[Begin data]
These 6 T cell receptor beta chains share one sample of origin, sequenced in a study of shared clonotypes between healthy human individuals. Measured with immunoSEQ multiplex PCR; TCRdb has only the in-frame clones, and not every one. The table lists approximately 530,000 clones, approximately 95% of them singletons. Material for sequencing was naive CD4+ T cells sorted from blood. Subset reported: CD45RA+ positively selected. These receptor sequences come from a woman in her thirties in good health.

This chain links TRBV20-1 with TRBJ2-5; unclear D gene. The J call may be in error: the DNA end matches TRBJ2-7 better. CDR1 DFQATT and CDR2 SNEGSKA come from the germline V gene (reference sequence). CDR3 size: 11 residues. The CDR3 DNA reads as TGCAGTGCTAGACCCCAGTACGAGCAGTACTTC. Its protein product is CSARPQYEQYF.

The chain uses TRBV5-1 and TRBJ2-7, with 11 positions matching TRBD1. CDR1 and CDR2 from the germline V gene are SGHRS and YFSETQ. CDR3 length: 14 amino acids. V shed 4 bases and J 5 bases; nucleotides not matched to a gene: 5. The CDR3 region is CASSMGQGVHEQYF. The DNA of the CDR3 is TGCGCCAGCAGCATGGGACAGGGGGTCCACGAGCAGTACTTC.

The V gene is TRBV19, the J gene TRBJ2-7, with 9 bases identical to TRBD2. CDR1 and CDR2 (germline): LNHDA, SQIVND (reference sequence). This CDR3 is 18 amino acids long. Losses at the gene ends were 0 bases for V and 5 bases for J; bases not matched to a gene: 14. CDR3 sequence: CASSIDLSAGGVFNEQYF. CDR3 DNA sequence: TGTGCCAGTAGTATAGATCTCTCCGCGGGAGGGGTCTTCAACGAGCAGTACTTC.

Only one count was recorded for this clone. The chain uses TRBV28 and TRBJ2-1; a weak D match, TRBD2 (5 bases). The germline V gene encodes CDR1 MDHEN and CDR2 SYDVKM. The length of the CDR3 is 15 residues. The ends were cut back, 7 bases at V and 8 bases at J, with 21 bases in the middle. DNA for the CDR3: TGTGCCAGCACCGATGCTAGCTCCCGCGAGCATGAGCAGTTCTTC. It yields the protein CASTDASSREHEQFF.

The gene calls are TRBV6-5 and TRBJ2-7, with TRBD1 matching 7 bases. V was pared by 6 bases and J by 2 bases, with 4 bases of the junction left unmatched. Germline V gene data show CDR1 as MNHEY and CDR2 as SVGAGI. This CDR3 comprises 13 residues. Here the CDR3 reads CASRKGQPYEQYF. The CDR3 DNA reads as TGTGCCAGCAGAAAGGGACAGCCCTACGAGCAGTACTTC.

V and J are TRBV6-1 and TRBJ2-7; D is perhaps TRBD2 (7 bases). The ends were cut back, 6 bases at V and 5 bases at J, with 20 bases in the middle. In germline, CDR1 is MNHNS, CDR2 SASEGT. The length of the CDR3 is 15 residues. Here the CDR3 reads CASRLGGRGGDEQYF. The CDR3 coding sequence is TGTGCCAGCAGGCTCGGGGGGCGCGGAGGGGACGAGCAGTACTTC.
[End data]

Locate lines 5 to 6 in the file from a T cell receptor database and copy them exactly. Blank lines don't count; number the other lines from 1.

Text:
Only one count was recorded for this clone. The chain uses TRBV28 and TRBJ2-1; a weak D match, TRBD2 (5 bases). The germline V gene encodes CDR1 MDHEN and CDR2 SYDVKM. The length of the CDR3 is 15 residues. The ends were cut back, 7 bases at V and 8 bases at J, with 21 bases in the middle. DNA for the CDR3: TGTGCCAGCACCGATGCTAGCTCCCGCGAGCATGAGCAGTTCTTC. It yields the protein CASTDASSREHEQFF.

The gene calls are TRBV6-5 and TRBJ2-7, with TRBD1 matching 7 bases. V was pared by 6 bases and J by 2 bases, with 4 bases of the junction left unmatched. Germline V gene data show CDR1 as MNHEY and CDR2 as SVGAGI. This CDR3 comprises 13 residues. Here the CDR3 reads CASRKGQPYEQYF. The CDR3 DNA reads as TGTGCCAGCAGAAAGGGACAGCCCTACGAGCAGTACTTC.